Data Protection Regulation or GDPR

data protection

General Data Protection Regulation (GDPR) is introduced by the European Union (EU) to safeguard the privacy data of European citizens. The EU GDPR is a data security regulation that was adopted on 14 April 2016, and became enforceable beginning 25 May 2018. GDPR compliance applies to organizations established in EU and the European Economic Area (EEA). It also addresses the transfer of personal data (formally called data subjects in the GDPR) outside the EU and EEA areas. It aims primarily to give control to individuals over their personal data and to simplify the regulatory environment for international business by unifying the regulation within the EU. This includes any organizations that monitor the behavior of data subjects or that offer goods or services to individuals within the EU and applies to any enterprise, regardless of its location.

Today many of the government organizations, private organizations, non-profit organizations etc. have access to our personal information and may be misused. With the GDPR coming in, there will be transparency and strengthening of the fundamental rights of individuals.

Data protected under GDPR

GDPR compliance address standards for all personal data, which is defined as any data that can be used to directly or indirectly identify a living person. It may include name, date of birth, address, financial information, social security number, full facial photo, or insurance information. Under GDPR compliance standards, “sensitive personal data” includes racial or ethnic origin, religious or philosophical beliefs, political affiliations, union memberships, bio-metric or genetic data, sexual practice or orientation, and any data concerning health.

For companies dealing with such ‘personal data’, it becomes crucial to implement the data protection requirements specified in GDPR within their systems. It requires a significant update of their privacy policies and contractual arrangements with EU counterparts and their internal data protection protocols and systems to make them GDPR compliant.

As part of these efforts, answers to the following questions need to be sought:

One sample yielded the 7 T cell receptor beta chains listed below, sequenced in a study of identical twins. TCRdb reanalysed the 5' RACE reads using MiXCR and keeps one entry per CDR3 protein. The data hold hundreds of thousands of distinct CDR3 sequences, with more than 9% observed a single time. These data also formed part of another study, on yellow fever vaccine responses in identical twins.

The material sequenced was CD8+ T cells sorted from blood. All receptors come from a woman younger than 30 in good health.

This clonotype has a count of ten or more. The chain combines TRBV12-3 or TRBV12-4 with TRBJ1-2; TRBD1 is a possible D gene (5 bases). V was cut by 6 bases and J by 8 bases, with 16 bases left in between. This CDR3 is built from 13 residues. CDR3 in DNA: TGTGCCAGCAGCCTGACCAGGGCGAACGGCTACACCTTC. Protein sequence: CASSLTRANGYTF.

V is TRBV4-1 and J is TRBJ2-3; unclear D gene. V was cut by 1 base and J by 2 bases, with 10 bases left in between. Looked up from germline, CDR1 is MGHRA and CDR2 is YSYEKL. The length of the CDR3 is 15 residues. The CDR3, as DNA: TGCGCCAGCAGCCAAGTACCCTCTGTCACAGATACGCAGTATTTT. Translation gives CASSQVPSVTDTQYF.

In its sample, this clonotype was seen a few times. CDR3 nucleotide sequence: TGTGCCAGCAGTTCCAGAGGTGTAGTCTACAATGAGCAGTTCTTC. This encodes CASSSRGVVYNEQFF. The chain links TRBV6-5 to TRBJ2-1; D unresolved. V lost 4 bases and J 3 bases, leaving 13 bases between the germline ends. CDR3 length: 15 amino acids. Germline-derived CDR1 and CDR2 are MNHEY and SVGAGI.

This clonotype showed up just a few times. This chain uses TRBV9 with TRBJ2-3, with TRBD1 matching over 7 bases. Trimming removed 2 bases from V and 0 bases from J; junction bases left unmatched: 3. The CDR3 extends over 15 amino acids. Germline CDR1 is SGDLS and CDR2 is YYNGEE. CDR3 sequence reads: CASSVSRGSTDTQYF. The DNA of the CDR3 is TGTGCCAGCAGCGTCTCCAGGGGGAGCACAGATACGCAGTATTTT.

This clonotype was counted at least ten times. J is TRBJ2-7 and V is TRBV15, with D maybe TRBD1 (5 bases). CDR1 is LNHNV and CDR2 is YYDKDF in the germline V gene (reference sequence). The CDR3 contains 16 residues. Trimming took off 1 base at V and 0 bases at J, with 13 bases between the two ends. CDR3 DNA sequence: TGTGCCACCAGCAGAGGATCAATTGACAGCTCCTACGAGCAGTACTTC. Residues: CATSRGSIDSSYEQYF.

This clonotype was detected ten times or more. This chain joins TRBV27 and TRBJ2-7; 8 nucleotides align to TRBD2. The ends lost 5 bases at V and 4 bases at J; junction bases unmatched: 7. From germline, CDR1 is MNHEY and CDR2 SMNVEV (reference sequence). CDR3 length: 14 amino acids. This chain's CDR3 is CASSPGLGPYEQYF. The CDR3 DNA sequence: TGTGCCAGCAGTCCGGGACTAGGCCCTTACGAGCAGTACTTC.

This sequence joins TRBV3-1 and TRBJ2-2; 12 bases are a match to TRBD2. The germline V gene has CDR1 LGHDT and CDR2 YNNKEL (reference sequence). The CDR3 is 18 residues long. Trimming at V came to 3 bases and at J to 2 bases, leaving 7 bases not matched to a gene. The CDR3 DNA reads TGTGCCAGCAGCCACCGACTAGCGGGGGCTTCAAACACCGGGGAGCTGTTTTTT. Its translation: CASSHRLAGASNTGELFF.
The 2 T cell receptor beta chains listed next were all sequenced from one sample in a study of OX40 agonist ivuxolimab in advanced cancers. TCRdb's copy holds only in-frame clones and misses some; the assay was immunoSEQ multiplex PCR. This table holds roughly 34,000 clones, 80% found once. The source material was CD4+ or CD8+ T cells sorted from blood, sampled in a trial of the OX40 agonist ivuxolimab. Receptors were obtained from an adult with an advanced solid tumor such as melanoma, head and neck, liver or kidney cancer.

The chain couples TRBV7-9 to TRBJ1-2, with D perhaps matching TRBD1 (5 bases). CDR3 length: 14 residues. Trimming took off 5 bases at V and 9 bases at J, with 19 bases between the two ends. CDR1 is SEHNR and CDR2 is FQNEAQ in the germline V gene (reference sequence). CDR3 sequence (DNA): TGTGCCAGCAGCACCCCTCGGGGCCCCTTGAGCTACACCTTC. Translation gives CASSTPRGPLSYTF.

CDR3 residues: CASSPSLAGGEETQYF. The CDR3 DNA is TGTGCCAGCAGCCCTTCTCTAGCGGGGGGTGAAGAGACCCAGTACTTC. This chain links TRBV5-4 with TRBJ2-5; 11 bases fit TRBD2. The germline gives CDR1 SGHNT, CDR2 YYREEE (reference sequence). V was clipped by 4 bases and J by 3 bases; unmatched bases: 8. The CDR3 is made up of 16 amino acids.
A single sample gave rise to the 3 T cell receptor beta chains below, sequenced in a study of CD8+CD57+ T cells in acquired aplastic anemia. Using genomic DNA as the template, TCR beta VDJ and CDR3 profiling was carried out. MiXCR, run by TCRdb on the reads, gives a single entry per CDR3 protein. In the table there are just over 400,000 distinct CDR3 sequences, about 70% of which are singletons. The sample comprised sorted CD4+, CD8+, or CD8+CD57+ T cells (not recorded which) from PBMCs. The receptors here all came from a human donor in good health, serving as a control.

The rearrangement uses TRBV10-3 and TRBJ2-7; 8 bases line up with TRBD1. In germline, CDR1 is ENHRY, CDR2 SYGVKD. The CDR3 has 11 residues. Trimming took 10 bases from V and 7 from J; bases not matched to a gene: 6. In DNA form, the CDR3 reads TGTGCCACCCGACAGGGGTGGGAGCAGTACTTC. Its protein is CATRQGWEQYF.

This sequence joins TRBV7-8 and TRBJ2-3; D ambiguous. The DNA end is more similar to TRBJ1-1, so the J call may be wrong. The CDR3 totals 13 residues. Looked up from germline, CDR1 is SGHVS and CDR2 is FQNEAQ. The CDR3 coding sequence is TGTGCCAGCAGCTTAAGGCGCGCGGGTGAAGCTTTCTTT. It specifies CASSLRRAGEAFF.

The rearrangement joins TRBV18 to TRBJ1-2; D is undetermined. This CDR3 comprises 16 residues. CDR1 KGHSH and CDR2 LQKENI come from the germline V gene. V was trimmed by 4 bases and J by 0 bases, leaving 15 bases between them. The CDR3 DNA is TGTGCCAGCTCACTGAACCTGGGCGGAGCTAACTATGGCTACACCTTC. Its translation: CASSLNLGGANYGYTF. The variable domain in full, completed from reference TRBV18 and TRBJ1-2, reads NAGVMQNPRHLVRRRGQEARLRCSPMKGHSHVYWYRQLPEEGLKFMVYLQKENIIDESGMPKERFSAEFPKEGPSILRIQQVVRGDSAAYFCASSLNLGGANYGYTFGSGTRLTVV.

• What is our data footprint in the EU?
  • What is the road-map for GDPR compliance?
  • Do we have visibility of and control over what personal data we collect?
  • How do we use it and who do we share it with?
  • Have we adopted a cross-border data transfer strategy?
  • Are we prepared to provide evidence of GDPR compliance to the privacy regulators?
  • Do we have a breach-response plan that meets GDPR’s 72-hour notification requirement?
  • Do we have a privacy-by-design program, documentation and escalation paths?

Become GDPR compliant

Data Protection Officer: GDPR requires most applicable organizations to assign a Data Protection Officer (DPO). Typically, the DPO will need to have a comprehensive understanding of security like monitoring compliance and training staff, providing counsel on data protection impact assessments. It’s important to review the relevant tasks before assigning or hiring for the role.

Data assessment: GDPR makes it essential to obtain a detailed assessment of the sensitive data and the associated workflows. The GDPR’s broad category may include names, ID numbers, location, online identifiers, and physical, genetic, economic, cultural, or social identities.

Psuedonymization: According to the GDPR, pseudonymization is a required process for stored data that transforms personal data in such a way that the resulting data cannot be attributed to a specific data subject without the use of additional information. An example is encryption, which renders the original data unintelligible and the process cannot be reversed without access to the correct decryption key. The GDPR requires for the additional information (such as the decryption key) to be kept separately from the pseudonymous data.

Security of personal data: GDPR Article 33 states the data controller is under a legal obligation to notify the supervisory authority without undue delay unless the breach is unlikely to result in a risk to the rights and freedoms of the individuals. There is a maximum of 72 hours after becoming aware of the data breach to make the report. Individuals have to be notified if a high risk of an adverse impact is determined

Privacy settings: GDPR Article 25 requires data protection to be designed into the development of business processes for products and services. Privacy settings must therefore be set at a high level by default, and technical and procedural measures should be taken by the controller to make sure that the processing, throughout the whole processing lifecycle, complies with the regulation. Controllers should also implement mechanisms to ensure that personal data is not processed unless necessary for each specific purpose.

Exceptions in GDPR

The following cases may or may not be covered by the regulation:

  • Lawful interception, national security, military, police, justice
  • Deceased persons are subject to national legislation
  • There is a dedicated law on employer-employee relationships
  • Processing of personal data by a natural person in the course of a purely personal or household activity

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